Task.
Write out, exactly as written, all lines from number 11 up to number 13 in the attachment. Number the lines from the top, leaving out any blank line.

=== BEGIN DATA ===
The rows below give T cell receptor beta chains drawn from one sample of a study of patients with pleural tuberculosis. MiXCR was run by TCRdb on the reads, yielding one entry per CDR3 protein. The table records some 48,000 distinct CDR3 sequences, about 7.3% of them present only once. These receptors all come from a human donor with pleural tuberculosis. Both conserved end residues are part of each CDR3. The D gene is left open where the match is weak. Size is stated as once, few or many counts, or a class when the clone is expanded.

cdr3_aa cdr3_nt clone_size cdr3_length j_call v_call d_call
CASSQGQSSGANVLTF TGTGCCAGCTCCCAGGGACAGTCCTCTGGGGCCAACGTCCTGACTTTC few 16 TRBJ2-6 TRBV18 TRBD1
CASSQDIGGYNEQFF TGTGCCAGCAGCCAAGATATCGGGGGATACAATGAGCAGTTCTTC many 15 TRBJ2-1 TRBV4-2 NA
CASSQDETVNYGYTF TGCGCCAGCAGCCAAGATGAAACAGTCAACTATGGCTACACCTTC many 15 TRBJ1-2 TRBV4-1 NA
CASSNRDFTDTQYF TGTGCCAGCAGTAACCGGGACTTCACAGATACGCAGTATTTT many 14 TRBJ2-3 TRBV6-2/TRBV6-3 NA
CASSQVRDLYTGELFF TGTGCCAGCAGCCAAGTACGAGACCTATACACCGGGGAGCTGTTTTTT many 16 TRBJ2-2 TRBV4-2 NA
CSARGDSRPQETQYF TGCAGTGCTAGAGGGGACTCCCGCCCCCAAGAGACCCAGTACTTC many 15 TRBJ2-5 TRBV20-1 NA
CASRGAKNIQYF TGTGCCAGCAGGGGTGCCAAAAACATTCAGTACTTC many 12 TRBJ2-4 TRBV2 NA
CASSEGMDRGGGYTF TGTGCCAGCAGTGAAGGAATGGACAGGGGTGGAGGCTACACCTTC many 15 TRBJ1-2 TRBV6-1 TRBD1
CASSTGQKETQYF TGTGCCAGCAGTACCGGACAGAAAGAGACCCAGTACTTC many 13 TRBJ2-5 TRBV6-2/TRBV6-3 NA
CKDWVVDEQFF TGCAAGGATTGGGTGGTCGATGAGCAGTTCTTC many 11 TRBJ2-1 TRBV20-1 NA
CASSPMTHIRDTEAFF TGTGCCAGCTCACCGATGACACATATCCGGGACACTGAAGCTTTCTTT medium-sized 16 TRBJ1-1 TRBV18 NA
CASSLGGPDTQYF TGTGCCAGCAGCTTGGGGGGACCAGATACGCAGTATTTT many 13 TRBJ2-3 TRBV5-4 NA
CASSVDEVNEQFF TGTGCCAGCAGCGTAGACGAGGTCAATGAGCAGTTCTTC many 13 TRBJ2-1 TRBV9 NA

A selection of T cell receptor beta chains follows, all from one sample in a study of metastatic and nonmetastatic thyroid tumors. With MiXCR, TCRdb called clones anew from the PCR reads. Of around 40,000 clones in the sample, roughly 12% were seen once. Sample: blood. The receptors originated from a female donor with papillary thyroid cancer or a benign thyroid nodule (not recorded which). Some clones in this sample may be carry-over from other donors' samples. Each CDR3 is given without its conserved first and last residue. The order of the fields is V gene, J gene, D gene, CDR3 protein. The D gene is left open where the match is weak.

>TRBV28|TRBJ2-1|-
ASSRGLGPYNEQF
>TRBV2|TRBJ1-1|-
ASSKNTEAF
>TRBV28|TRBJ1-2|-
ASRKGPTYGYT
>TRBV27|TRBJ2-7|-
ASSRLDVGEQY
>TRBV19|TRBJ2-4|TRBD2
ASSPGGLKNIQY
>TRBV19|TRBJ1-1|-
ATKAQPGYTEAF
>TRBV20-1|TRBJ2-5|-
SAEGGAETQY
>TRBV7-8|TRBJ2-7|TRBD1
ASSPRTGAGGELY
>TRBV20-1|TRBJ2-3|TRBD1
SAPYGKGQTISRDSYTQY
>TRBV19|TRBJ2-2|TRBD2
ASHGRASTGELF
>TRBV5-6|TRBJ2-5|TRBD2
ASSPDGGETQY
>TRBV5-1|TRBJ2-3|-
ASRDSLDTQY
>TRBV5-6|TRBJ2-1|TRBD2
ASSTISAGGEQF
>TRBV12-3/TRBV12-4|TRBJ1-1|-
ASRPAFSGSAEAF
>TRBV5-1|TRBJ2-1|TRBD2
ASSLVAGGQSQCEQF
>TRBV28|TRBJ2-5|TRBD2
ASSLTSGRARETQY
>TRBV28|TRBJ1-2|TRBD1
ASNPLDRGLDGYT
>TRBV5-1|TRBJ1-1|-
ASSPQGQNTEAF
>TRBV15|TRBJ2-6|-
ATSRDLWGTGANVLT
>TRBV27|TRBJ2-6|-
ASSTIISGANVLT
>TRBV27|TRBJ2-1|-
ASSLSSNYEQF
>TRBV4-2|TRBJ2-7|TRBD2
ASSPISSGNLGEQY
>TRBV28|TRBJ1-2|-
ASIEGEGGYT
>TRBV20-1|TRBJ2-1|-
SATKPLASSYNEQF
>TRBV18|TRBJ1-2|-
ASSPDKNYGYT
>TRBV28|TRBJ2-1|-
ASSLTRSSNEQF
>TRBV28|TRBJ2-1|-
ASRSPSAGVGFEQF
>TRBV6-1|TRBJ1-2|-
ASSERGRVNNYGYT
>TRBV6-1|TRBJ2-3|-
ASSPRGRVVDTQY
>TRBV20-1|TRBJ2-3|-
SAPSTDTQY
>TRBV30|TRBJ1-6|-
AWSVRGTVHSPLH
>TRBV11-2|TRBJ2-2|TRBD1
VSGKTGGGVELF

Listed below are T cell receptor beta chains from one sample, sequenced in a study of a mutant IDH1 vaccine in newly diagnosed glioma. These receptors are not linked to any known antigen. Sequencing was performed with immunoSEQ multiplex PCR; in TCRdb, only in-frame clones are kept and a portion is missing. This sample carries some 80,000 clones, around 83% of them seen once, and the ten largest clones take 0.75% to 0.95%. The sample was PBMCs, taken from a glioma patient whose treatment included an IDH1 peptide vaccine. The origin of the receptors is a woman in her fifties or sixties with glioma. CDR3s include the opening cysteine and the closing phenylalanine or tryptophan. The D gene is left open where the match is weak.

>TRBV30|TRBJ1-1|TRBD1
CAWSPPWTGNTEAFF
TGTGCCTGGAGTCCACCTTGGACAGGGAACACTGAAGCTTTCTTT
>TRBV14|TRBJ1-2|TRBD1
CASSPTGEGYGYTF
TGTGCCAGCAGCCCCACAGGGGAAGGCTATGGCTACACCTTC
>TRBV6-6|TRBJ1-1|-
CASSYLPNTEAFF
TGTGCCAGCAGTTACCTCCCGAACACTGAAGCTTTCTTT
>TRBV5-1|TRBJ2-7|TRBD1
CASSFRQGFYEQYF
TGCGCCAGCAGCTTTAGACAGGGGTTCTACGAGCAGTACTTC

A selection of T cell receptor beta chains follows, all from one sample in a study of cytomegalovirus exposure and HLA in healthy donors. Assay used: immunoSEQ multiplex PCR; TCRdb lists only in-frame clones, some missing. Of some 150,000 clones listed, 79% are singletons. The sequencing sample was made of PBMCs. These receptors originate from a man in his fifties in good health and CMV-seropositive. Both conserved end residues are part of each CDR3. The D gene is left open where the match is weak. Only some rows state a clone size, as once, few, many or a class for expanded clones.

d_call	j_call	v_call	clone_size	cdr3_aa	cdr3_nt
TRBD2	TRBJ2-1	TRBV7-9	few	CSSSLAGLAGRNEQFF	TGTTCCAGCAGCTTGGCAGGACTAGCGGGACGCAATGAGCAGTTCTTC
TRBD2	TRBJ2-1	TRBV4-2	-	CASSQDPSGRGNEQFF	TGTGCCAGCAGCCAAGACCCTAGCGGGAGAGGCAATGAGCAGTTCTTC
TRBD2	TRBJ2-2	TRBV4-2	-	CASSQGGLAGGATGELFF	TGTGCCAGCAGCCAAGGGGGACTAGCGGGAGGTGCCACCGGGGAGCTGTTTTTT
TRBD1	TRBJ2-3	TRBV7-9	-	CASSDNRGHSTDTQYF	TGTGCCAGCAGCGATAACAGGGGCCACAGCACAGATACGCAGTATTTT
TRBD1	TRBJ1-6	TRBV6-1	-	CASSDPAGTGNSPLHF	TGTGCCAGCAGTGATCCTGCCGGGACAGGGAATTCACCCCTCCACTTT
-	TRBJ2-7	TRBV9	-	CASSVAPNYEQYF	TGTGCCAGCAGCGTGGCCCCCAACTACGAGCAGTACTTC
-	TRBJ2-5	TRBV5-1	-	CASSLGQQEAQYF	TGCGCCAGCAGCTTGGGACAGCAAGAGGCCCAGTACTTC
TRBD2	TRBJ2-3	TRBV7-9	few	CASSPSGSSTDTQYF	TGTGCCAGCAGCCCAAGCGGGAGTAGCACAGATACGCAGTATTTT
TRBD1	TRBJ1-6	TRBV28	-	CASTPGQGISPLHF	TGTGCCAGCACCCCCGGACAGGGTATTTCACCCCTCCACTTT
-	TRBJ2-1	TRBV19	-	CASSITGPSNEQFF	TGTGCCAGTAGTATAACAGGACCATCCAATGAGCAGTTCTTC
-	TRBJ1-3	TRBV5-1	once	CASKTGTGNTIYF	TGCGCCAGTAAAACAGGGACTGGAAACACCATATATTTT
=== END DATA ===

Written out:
CASSTGQKETQYF TGTGCCAGCAGTACCGGACAGAAAGAGACCCAGTACTTC many 13 TRBJ2-5 TRBV6-2/TRBV6-3 NA
CKDWVVDEQFF TGCAAGGATTGGGTGGTCGATGAGCAGTTCTTC many 11 TRBJ2-1 TRBV20-1 NA
CASSPMTHIRDTEAFF TGTGCCAGCTCACCGATGACACATATCCGGGACACTGAAGCTTTCTTT medium-sized 16 TRBJ1-1 TRBV18 NA